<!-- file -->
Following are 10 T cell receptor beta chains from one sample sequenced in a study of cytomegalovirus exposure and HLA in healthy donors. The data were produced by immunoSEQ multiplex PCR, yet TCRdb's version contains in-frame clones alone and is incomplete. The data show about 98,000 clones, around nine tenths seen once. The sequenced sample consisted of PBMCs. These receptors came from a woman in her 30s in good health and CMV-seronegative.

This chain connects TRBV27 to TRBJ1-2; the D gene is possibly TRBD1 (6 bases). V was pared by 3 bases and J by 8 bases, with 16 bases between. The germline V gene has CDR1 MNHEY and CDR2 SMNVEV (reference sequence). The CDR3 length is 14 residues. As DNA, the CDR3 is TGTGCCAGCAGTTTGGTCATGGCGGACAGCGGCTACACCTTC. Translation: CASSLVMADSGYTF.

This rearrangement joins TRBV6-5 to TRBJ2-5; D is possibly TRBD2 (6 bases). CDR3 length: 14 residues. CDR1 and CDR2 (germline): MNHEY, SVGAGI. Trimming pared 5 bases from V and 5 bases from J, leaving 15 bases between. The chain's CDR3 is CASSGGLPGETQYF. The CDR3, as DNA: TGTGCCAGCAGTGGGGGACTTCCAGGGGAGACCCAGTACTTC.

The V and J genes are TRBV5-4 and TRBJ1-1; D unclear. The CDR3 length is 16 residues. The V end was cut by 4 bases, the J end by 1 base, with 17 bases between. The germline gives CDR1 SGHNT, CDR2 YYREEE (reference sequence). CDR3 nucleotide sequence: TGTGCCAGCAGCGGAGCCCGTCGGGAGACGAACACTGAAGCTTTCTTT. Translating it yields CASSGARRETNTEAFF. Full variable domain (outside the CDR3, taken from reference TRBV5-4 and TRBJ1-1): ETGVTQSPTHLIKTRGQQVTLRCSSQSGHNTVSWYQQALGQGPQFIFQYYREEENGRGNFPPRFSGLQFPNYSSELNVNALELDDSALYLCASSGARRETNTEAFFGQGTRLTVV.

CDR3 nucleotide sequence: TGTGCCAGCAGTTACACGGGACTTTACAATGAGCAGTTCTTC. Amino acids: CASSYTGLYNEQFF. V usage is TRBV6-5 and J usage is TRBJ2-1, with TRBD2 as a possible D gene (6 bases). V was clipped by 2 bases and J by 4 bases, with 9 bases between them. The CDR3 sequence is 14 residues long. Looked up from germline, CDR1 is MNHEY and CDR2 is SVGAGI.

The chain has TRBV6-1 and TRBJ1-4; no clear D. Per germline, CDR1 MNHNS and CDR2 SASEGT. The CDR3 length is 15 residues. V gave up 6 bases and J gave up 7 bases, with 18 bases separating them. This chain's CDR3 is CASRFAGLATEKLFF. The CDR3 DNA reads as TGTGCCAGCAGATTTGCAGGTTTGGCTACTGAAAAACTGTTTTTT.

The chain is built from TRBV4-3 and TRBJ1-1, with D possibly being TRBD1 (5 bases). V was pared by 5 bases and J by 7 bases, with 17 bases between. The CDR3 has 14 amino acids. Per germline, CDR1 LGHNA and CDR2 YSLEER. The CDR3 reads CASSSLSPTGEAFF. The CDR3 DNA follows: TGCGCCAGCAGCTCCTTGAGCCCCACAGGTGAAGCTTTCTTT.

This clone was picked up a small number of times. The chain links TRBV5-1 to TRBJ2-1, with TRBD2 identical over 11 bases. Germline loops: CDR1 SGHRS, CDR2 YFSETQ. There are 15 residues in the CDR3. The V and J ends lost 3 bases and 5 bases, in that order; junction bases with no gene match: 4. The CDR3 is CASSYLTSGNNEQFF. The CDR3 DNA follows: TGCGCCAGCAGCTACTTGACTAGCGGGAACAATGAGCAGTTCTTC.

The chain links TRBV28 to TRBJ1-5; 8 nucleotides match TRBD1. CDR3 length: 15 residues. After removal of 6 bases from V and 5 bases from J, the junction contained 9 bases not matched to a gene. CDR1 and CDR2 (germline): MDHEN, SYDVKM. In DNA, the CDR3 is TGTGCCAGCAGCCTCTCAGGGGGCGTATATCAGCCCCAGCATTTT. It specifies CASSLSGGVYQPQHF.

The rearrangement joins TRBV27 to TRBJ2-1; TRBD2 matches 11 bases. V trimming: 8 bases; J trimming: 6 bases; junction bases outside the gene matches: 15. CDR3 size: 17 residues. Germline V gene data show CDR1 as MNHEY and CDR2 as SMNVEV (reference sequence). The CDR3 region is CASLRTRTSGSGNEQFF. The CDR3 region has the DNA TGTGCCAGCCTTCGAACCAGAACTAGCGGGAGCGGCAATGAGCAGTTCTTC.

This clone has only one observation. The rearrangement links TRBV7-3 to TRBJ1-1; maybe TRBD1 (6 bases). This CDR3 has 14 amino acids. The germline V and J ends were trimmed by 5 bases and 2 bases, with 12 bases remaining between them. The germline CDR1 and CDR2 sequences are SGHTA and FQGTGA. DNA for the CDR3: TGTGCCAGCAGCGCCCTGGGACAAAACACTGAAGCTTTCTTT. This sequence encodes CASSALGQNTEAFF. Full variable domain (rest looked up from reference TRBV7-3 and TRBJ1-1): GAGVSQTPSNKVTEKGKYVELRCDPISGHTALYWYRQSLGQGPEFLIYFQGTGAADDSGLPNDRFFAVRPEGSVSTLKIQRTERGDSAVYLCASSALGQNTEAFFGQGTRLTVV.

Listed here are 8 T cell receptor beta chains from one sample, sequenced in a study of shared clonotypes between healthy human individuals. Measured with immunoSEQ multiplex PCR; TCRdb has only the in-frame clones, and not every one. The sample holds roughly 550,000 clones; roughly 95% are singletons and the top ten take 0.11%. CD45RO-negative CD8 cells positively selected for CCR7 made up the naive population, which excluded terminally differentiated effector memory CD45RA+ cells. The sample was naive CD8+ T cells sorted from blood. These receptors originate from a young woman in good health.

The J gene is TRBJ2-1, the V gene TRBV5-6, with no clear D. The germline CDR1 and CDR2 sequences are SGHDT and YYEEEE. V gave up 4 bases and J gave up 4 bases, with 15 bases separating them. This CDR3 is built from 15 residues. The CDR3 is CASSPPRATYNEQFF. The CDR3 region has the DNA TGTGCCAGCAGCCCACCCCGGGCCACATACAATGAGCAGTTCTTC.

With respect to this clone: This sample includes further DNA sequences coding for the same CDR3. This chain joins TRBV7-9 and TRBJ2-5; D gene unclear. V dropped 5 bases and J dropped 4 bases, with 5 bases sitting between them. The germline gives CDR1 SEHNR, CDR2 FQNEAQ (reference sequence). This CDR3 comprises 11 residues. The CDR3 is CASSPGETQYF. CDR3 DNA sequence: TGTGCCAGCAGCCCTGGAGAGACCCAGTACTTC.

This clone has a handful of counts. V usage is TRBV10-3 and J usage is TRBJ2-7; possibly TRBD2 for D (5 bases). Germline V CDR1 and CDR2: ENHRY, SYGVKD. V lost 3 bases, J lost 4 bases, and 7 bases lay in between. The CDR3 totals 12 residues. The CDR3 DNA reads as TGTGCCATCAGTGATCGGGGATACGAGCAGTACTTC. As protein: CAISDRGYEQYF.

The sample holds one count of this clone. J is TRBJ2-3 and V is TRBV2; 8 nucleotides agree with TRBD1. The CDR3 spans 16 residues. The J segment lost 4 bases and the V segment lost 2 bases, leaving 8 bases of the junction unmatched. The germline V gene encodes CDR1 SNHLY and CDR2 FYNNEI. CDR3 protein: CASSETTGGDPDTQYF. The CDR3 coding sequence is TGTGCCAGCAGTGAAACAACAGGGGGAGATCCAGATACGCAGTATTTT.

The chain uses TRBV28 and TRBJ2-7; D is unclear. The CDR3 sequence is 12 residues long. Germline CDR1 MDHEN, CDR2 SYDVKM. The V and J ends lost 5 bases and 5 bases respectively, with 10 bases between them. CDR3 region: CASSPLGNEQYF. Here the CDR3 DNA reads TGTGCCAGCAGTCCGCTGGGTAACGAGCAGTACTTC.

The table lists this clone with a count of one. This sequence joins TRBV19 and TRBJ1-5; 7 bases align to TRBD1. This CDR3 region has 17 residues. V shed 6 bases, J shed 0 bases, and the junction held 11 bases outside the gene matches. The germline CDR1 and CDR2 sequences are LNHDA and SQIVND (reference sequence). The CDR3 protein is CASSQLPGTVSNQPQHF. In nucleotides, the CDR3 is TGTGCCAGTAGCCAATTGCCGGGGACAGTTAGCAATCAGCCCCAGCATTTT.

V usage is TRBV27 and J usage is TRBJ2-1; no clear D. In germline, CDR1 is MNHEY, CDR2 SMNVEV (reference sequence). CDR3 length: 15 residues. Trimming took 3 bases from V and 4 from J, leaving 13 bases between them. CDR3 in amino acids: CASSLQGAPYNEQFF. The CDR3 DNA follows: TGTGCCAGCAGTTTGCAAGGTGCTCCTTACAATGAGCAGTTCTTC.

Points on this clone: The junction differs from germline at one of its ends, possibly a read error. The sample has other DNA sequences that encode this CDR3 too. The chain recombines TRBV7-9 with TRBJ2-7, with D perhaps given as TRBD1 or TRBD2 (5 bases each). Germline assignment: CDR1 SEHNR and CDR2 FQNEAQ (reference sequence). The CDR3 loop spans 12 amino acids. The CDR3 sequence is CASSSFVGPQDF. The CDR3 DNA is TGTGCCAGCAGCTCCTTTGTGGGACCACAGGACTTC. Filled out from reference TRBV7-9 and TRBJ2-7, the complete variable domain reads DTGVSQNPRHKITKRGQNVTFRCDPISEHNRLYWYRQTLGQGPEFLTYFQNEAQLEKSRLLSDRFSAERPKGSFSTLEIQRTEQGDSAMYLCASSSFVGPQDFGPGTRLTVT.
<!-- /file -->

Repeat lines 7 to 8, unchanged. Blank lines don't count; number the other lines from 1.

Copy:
The chain is built from TRBV4-3 and TRBJ1-1, with D possibly being TRBD1 (5 bases). V was pared by 5 bases and J by 7 bases, with 17 bases between. The CDR3 has 14 amino acids. Per germline, CDR1 LGHNA and CDR2 YSLEER. The CDR3 reads CASSSLSPTGEAFF. The CDR3 DNA follows: TGCGCCAGCAGCTCCTTGAGCCCCACAGGTGAAGCTTTCTTT.

This clone was picked up a small number of times. The chain links TRBV5-1 to TRBJ2-1, with TRBD2 identical over 11 bases. Germline loops: CDR1 SGHRS, CDR2 YFSETQ. There are 15 residues in the CDR3. The V and J ends lost 3 bases and 5 bases, in that order; junction bases with no gene match: 4. The CDR3 is CASSYLTSGNNEQFF. The CDR3 DNA follows: TGCGCCAGCAGCTACTTGACTAGCGGGAACAATGAGCAGTTCTTC.